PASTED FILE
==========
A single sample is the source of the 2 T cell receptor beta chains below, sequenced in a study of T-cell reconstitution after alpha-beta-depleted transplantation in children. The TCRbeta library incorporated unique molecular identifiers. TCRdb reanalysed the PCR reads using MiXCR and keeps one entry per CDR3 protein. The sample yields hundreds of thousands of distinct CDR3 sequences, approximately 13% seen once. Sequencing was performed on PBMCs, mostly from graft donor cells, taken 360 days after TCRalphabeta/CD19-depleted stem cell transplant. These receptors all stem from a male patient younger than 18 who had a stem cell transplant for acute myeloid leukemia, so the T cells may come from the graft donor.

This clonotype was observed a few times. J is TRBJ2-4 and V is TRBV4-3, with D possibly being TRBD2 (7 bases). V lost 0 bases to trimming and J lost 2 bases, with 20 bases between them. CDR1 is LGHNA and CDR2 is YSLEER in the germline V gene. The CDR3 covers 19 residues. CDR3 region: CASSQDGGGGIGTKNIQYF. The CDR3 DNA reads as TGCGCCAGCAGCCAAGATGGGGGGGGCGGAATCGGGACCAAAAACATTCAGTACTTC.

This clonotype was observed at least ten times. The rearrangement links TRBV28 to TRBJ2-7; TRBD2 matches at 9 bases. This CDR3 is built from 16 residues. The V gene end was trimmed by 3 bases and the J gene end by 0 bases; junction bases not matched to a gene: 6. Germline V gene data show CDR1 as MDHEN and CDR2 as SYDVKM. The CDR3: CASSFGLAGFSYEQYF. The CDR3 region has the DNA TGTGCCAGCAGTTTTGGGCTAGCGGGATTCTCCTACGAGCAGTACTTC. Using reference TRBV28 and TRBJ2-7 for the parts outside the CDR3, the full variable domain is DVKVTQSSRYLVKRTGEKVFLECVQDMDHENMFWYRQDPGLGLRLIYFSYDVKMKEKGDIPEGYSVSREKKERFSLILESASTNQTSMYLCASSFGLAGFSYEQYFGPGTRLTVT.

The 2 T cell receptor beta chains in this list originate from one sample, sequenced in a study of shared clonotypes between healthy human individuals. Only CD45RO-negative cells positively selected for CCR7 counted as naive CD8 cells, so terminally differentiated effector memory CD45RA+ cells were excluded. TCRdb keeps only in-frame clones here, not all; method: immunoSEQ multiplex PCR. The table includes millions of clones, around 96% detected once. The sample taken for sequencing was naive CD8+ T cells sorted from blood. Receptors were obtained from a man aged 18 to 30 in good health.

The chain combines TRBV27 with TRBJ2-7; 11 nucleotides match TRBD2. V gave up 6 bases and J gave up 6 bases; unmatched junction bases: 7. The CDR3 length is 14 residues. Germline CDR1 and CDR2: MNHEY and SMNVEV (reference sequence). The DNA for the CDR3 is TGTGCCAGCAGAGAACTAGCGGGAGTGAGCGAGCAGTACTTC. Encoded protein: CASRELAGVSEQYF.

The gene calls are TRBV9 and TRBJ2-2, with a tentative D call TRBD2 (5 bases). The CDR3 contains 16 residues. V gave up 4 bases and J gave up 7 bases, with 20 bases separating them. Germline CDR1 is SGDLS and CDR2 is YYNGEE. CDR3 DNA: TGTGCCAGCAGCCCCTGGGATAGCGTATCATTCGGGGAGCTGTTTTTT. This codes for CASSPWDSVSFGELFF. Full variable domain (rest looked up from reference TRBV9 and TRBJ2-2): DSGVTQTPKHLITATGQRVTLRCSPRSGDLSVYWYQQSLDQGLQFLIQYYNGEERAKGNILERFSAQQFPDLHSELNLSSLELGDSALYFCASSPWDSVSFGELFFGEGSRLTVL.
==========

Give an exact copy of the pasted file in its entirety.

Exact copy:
A single sample is the source of the 2 T cell receptor beta chains below, sequenced in a study of T-cell reconstitution after alpha-beta-depleted transplantation in children. The TCRbeta library incorporated unique molecular identifiers. TCRdb reanalysed the PCR reads using MiXCR and keeps one entry per CDR3 protein. The sample yields hundreds of thousands of distinct CDR3 sequences, approximately 13% seen once. Sequencing was performed on PBMCs, mostly from graft donor cells, taken 360 days after TCRalphabeta/CD19-depleted stem cell transplant. These receptors all stem from a male patient younger than 18 who had a stem cell transplant for acute myeloid leukemia, so the T cells may come from the graft donor.

This clonotype was observed a few times. J is TRBJ2-4 and V is TRBV4-3, with D possibly being TRBD2 (7 bases). V lost 0 bases to trimming and J lost 2 bases, with 20 bases between them. CDR1 is LGHNA and CDR2 is YSLEER in the germline V gene. The CDR3 covers 19 residues. CDR3 region: CASSQDGGGGIGTKNIQYF. The CDR3 DNA reads as TGCGCCAGCAGCCAAGATGGGGGGGGCGGAATCGGGACCAAAAACATTCAGTACTTC.

This clonotype was observed at least ten times. The rearrangement links TRBV28 to TRBJ2-7; TRBD2 matches at 9 bases. This CDR3 is built from 16 residues. The V gene end was trimmed by 3 bases and the J gene end by 0 bases; junction bases not matched to a gene: 6. Germline V gene data show CDR1 as MDHEN and CDR2 as SYDVKM. The CDR3: CASSFGLAGFSYEQYF. The CDR3 region has the DNA TGTGCCAGCAGTTTTGGGCTAGCGGGATTCTCCTACGAGCAGTACTTC. Using reference TRBV28 and TRBJ2-7 for the parts outside the CDR3, the full variable domain is DVKVTQSSRYLVKRTGEKVFLECVQDMDHENMFWYRQDPGLGLRLIYFSYDVKMKEKGDIPEGYSVSREKKERFSLILESASTNQTSMYLCASSFGLAGFSYEQYFGPGTRLTVT.

The 2 T cell receptor beta chains in this list originate from one sample, sequenced in a study of shared clonotypes between healthy human individuals. Only CD45RO-negative cells positively selected for CCR7 counted as naive CD8 cells, so terminally differentiated effector memory CD45RA+ cells were excluded. TCRdb keeps only in-frame clones here, not all; method: immunoSEQ multiplex PCR. The table includes millions of clones, around 96% detected once. The sample taken for sequencing was naive CD8+ T cells sorted from blood. Receptors were obtained from a man aged 18 to 30 in good health.

The chain combines TRBV27 with TRBJ2-7; 11 nucleotides match TRBD2. V gave up 6 bases and J gave up 6 bases; unmatched junction bases: 7. The CDR3 length is 14 residues. Germline CDR1 and CDR2: MNHEY and SMNVEV (reference sequence). The DNA for the CDR3 is TGTGCCAGCAGAGAACTAGCGGGAGTGAGCGAGCAGTACTTC. Encoded protein: CASRELAGVSEQYF.

The gene calls are TRBV9 and TRBJ2-2, with a tentative D call TRBD2 (5 bases). The CDR3 contains 16 residues. V gave up 4 bases and J gave up 7 bases, with 20 bases separating them. Germline CDR1 is SGDLS and CDR2 is YYNGEE. CDR3 DNA: TGTGCCAGCAGCCCCTGGGATAGCGTATCATTCGGGGAGCTGTTTTTT. This codes for CASSPWDSVSFGELFF. Full variable domain (rest looked up from reference TRBV9 and TRBJ2-2): DSGVTQTPKHLITATGQRVTLRCSPRSGDLSVYWYQQSLDQGLQFLIQYYNGEERAKGNILERFSAQQFPDLHSELNLSSLELGDSALYFCASSPWDSVSFGELFFGEGSRLTVL.